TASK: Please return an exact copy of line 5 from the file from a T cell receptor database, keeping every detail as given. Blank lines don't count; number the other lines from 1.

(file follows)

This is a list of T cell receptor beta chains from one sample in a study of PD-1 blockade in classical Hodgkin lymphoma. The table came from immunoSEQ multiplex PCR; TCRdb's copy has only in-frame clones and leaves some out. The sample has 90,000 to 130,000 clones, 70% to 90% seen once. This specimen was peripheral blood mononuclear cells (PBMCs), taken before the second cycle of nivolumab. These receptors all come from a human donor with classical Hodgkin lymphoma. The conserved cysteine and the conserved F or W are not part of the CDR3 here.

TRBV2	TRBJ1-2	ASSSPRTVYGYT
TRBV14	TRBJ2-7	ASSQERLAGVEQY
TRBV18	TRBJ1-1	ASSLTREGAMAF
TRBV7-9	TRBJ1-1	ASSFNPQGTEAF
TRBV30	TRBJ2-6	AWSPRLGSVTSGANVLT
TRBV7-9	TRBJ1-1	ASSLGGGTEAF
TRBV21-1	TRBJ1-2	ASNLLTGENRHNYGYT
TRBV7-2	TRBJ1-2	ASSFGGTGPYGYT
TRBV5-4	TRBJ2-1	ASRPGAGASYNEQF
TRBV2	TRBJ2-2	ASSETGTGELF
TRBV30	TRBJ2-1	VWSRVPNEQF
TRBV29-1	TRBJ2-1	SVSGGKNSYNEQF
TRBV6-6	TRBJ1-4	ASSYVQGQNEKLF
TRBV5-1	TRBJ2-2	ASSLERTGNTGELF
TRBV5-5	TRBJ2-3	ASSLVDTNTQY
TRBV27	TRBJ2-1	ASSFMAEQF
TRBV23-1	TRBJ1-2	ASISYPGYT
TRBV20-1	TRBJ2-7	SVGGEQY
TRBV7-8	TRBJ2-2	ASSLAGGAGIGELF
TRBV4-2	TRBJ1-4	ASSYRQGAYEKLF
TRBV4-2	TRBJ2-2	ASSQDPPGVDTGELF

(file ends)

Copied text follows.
TRBV7-9	TRBJ1-1	ASSFNPQGTEAF